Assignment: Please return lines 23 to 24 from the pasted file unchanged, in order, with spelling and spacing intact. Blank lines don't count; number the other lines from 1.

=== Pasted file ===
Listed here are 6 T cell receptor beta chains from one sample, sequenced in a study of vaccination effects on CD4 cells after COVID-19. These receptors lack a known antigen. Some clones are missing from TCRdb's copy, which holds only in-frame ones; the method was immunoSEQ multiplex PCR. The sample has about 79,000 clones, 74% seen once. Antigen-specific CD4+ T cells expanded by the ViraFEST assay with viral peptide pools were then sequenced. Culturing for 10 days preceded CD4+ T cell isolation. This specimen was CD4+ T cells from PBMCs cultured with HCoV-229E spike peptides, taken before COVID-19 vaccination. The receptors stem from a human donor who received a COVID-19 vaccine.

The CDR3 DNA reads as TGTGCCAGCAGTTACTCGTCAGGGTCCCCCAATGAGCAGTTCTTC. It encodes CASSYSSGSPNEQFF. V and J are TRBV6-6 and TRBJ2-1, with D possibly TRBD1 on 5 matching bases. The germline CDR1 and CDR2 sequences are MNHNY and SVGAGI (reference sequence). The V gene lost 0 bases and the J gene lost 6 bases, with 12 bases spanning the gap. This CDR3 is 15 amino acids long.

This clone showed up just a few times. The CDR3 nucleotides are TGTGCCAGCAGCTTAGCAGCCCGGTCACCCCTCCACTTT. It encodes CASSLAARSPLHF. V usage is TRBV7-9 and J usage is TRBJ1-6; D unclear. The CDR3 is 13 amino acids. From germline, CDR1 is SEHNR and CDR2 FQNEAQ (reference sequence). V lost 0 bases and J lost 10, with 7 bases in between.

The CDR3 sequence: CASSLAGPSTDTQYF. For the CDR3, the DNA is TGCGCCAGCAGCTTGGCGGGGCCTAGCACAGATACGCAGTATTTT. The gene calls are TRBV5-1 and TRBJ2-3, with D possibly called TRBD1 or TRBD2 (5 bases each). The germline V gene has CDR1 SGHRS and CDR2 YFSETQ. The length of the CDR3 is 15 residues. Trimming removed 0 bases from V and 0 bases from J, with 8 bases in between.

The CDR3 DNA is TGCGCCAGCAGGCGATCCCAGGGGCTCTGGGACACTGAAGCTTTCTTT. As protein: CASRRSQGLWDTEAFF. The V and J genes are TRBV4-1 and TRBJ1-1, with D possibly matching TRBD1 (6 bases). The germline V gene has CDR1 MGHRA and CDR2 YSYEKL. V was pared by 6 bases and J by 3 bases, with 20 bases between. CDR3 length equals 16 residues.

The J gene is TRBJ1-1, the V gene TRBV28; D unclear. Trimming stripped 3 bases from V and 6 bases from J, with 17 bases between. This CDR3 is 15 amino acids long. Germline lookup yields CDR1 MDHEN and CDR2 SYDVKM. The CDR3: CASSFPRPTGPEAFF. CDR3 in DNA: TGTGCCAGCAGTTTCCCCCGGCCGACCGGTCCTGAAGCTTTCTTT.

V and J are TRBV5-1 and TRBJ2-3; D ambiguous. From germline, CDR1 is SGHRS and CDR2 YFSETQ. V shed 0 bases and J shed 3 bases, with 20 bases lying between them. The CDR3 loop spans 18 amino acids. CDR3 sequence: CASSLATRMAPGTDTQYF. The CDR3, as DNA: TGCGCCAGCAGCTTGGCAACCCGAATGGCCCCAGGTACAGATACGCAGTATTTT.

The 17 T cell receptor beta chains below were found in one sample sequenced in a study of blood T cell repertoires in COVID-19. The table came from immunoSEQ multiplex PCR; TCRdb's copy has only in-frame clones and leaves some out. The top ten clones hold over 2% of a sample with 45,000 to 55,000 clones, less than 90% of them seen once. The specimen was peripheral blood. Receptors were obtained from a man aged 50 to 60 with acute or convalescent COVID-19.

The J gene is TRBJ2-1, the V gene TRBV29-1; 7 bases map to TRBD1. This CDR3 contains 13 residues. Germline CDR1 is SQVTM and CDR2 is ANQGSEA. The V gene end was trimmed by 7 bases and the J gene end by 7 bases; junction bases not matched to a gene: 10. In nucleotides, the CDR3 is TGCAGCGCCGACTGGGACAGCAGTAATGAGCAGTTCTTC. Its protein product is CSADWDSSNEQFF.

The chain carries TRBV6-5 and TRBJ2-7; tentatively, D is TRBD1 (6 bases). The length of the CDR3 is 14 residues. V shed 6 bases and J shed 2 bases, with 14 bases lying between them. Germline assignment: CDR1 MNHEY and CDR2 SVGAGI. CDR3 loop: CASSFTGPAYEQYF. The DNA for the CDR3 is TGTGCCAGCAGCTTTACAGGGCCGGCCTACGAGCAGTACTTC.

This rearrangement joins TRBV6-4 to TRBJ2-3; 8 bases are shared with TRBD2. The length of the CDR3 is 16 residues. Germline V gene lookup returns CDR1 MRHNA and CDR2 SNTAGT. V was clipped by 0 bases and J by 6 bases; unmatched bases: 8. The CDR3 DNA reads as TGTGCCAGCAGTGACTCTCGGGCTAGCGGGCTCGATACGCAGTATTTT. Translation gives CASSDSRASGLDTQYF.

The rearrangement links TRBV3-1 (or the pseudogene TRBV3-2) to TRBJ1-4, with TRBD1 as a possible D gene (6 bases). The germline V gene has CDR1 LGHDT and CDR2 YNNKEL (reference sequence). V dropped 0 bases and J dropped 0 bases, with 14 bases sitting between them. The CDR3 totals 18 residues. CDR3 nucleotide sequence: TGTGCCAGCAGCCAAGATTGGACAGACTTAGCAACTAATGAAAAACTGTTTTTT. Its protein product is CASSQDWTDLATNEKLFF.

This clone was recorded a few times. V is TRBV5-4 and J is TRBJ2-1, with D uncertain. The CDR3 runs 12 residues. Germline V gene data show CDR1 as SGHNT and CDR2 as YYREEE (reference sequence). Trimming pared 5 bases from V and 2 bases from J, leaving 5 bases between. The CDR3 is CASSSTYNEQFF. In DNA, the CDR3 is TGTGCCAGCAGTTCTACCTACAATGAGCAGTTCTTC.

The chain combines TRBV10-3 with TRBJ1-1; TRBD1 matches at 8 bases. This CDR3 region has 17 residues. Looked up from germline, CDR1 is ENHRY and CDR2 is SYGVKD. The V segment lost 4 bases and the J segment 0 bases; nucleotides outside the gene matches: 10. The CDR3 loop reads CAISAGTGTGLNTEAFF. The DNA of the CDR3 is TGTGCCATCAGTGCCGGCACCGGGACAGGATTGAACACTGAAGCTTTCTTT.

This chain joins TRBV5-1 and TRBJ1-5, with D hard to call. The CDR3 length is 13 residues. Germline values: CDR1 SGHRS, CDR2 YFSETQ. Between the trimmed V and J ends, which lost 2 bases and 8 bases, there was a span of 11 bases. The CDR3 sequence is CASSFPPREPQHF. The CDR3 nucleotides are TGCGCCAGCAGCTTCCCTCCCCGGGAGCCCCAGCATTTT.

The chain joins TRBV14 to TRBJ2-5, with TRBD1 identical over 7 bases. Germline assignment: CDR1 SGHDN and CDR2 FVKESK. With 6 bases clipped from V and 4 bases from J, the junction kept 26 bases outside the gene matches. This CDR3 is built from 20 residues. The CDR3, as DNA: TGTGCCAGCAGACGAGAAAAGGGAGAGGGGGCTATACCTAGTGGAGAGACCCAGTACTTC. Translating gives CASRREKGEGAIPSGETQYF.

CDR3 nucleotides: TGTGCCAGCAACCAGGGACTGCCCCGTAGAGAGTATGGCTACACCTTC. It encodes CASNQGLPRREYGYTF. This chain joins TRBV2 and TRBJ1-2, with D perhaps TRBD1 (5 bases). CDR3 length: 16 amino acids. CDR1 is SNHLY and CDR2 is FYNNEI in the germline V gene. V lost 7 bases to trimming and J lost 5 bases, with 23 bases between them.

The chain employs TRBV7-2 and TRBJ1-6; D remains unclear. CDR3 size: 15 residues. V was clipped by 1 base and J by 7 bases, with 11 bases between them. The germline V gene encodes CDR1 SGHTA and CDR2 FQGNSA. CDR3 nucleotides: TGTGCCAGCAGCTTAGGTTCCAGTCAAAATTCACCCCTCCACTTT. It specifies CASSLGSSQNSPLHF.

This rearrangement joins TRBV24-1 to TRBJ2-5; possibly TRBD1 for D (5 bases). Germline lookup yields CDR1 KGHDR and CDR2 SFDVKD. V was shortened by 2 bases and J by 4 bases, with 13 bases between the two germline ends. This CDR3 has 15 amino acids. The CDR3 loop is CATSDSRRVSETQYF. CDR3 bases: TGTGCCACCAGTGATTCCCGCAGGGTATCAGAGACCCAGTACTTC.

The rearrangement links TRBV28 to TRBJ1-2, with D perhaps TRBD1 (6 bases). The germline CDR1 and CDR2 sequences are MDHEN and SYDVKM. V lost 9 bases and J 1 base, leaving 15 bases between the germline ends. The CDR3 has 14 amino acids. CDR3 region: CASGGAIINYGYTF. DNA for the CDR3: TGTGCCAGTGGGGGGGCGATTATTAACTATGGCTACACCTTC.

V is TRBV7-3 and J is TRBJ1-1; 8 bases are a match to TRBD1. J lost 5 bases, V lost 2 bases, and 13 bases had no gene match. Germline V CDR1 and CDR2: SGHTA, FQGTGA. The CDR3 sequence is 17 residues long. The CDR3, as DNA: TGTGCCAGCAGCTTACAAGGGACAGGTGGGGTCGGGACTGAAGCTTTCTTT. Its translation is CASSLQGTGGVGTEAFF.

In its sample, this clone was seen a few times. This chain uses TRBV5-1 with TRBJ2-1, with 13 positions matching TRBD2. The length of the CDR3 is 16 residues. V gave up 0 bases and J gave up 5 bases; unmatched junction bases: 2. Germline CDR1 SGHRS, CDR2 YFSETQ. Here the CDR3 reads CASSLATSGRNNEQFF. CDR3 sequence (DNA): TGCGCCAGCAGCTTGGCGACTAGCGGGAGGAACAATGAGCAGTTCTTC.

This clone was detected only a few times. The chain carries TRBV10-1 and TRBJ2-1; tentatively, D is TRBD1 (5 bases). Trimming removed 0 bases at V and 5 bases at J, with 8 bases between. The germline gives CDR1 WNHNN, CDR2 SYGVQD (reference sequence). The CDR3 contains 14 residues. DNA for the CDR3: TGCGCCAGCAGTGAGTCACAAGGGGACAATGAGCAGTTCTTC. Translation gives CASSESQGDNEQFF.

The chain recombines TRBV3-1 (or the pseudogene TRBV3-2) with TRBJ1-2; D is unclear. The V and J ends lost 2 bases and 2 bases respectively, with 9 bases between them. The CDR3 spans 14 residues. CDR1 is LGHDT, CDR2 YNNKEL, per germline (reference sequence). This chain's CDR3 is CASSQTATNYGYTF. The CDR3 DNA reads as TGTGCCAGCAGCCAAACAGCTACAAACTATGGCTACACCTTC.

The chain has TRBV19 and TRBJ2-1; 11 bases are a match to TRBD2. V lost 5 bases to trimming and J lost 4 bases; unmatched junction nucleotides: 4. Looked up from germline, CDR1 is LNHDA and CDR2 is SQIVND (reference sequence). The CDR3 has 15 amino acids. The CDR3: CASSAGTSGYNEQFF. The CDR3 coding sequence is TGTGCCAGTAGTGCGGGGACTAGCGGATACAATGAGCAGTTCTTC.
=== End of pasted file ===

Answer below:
This clone was detected only a few times. The chain carries TRBV10-1 and TRBJ2-1; tentatively, D is TRBD1 (5 bases). Trimming removed 0 bases at V and 5 bases at J, with 8 bases between. The germline gives CDR1 WNHNN, CDR2 SYGVQD (reference sequence). The CDR3 contains 14 residues. DNA for the CDR3: TGCGCCAGCAGTGAGTCACAAGGGGACAATGAGCAGTTCTTC. Translation gives CASSESQGDNEQFF.

The chain recombines TRBV3-1 (or the pseudogene TRBV3-2) with TRBJ1-2; D is unclear. The V and J ends lost 2 bases and 2 bases respectively, with 9 bases between them. The CDR3 spans 14 residues. CDR1 is LGHDT, CDR2 YNNKEL, per germline (reference sequence). This chain's CDR3 is CASSQTATNYGYTF. The CDR3 DNA reads as TGTGCCAGCAGCCAAACAGCTACAAACTATGGCTACACCTTC.